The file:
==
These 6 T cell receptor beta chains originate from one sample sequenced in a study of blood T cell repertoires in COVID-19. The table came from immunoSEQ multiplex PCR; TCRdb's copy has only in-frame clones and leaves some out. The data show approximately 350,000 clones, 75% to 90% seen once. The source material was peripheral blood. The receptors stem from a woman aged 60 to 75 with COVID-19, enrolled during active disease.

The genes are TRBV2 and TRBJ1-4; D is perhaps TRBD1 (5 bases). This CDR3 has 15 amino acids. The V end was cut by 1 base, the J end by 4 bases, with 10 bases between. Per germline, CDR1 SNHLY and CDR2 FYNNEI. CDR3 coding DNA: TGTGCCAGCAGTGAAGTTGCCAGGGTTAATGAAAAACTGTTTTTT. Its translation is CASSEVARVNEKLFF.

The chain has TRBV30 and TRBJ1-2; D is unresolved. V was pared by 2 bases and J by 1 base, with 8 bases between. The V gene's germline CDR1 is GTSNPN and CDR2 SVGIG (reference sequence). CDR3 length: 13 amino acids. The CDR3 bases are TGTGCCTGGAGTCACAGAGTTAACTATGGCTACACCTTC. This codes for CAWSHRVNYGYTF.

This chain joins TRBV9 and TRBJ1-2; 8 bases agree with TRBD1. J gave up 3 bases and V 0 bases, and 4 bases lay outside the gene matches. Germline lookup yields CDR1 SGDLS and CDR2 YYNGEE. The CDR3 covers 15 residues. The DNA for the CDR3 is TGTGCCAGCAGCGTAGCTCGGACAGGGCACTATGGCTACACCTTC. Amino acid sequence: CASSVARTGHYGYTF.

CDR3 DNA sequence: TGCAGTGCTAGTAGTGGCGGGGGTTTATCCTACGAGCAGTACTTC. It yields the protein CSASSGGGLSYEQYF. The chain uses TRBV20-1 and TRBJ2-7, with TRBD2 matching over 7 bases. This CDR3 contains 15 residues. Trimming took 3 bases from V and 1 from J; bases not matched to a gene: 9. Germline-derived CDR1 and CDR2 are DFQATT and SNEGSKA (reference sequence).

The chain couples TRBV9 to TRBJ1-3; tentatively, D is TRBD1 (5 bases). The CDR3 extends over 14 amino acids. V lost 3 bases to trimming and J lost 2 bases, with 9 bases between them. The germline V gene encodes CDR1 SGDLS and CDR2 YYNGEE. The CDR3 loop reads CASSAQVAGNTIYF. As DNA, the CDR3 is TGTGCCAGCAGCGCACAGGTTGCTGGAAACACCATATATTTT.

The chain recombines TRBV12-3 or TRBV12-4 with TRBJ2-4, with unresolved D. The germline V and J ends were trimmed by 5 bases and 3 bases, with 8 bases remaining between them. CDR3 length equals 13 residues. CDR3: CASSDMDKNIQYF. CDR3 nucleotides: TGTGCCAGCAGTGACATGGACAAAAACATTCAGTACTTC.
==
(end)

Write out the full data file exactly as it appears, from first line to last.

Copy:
These 6 T cell receptor beta chains originate from one sample sequenced in a study of blood T cell repertoires in COVID-19. The table came from immunoSEQ multiplex PCR; TCRdb's copy has only in-frame clones and leaves some out. The data show approximately 350,000 clones, 75% to 90% seen once. The source material was peripheral blood. The receptors stem from a woman aged 60 to 75 with COVID-19, enrolled during active disease.

The genes are TRBV2 and TRBJ1-4; D is perhaps TRBD1 (5 bases). This CDR3 has 15 amino acids. The V end was cut by 1 base, the J end by 4 bases, with 10 bases between. Per germline, CDR1 SNHLY and CDR2 FYNNEI. CDR3 coding DNA: TGTGCCAGCAGTGAAGTTGCCAGGGTTAATGAAAAACTGTTTTTT. Its translation is CASSEVARVNEKLFF.

The chain has TRBV30 and TRBJ1-2; D is unresolved. V was pared by 2 bases and J by 1 base, with 8 bases between. The V gene's germline CDR1 is GTSNPN and CDR2 SVGIG (reference sequence). CDR3 length: 13 amino acids. The CDR3 bases are TGTGCCTGGAGTCACAGAGTTAACTATGGCTACACCTTC. This codes for CAWSHRVNYGYTF.

This chain joins TRBV9 and TRBJ1-2; 8 bases agree with TRBD1. J gave up 3 bases and V 0 bases, and 4 bases lay outside the gene matches. Germline lookup yields CDR1 SGDLS and CDR2 YYNGEE. The CDR3 covers 15 residues. The DNA for the CDR3 is TGTGCCAGCAGCGTAGCTCGGACAGGGCACTATGGCTACACCTTC. Amino acid sequence: CASSVARTGHYGYTF.

CDR3 DNA sequence: TGCAGTGCTAGTAGTGGCGGGGGTTTATCCTACGAGCAGTACTTC. It yields the protein CSASSGGGLSYEQYF. The chain uses TRBV20-1 and TRBJ2-7, with TRBD2 matching over 7 bases. This CDR3 contains 15 residues. Trimming took 3 bases from V and 1 from J; bases not matched to a gene: 9. Germline-derived CDR1 and CDR2 are DFQATT and SNEGSKA (reference sequence).

The chain couples TRBV9 to TRBJ1-3; tentatively, D is TRBD1 (5 bases). The CDR3 extends over 14 amino acids. V lost 3 bases to trimming and J lost 2 bases, with 9 bases between them. The germline V gene encodes CDR1 SGDLS and CDR2 YYNGEE. The CDR3 loop reads CASSAQVAGNTIYF. As DNA, the CDR3 is TGTGCCAGCAGCGCACAGGTTGCTGGAAACACCATATATTTT.

The chain recombines TRBV12-3 or TRBV12-4 with TRBJ2-4, with unresolved D. The germline V and J ends were trimmed by 5 bases and 3 bases, with 8 bases remaining between them. CDR3 length equals 13 residues. CDR3: CASSDMDKNIQYF. CDR3 nucleotides: TGTGCCAGCAGTGACATGGACAAAAACATTCAGTACTTC.